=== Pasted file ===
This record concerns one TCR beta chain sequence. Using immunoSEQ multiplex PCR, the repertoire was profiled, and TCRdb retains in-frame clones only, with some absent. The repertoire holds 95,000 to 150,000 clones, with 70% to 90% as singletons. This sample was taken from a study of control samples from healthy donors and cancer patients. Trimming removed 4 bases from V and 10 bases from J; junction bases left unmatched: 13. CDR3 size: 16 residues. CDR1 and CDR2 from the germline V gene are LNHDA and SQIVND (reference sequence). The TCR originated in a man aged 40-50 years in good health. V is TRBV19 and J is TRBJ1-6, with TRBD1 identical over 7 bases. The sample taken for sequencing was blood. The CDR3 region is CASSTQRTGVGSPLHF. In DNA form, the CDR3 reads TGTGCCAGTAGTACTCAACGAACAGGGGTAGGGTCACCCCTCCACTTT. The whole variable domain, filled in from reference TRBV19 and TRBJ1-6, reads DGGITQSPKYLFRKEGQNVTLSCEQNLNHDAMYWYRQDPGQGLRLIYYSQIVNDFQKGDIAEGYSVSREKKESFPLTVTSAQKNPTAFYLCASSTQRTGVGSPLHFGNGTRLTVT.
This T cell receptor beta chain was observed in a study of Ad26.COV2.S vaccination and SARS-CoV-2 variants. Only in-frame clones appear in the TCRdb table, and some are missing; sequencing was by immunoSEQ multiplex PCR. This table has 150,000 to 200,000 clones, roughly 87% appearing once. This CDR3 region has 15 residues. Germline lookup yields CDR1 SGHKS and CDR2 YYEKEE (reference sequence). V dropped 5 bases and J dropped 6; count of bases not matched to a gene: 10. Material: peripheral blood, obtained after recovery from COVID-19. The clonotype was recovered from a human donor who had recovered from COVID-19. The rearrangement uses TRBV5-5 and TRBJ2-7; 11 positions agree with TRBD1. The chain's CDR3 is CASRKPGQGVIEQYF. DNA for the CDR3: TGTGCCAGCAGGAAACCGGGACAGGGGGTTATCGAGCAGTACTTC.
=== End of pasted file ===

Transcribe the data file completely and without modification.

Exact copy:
This record concerns one TCR beta chain sequence. Using immunoSEQ multiplex PCR, the repertoire was profiled, and TCRdb retains in-frame clones only, with some absent. The repertoire holds 95,000 to 150,000 clones, with 70% to 90% as singletons. This sample was taken from a study of control samples from healthy donors and cancer patients. Trimming removed 4 bases from V and 10 bases from J; junction bases left unmatched: 13. CDR3 size: 16 residues. CDR1 and CDR2 from the germline V gene are LNHDA and SQIVND (reference sequence). The TCR originated in a man aged 40-50 years in good health. V is TRBV19 and J is TRBJ1-6, with TRBD1 identical over 7 bases. The sample taken for sequencing was blood. The CDR3 region is CASSTQRTGVGSPLHF. In DNA form, the CDR3 reads TGTGCCAGTAGTACTCAACGAACAGGGGTAGGGTCACCCCTCCACTTT. The whole variable domain, filled in from reference TRBV19 and TRBJ1-6, reads DGGITQSPKYLFRKEGQNVTLSCEQNLNHDAMYWYRQDPGQGLRLIYYSQIVNDFQKGDIAEGYSVSREKKESFPLTVTSAQKNPTAFYLCASSTQRTGVGSPLHFGNGTRLTVT.
This T cell receptor beta chain was observed in a study of Ad26.COV2.S vaccination and SARS-CoV-2 variants. Only in-frame clones appear in the TCRdb table, and some are missing; sequencing was by immunoSEQ multiplex PCR. This table has 150,000 to 200,000 clones, roughly 87% appearing once. This CDR3 region has 15 residues. Germline lookup yields CDR1 SGHKS and CDR2 YYEKEE (reference sequence). V dropped 5 bases and J dropped 6; count of bases not matched to a gene: 10. Material: peripheral blood, obtained after recovery from COVID-19. The clonotype was recovered from a human donor who had recovered from COVID-19. The rearrangement uses TRBV5-5 and TRBJ2-7; 11 positions agree with TRBD1. The chain's CDR3 is CASRKPGQGVIEQYF. DNA for the CDR3: TGTGCCAGCAGGAAACCGGGACAGGGGGTTATCGAGCAGTACTTC.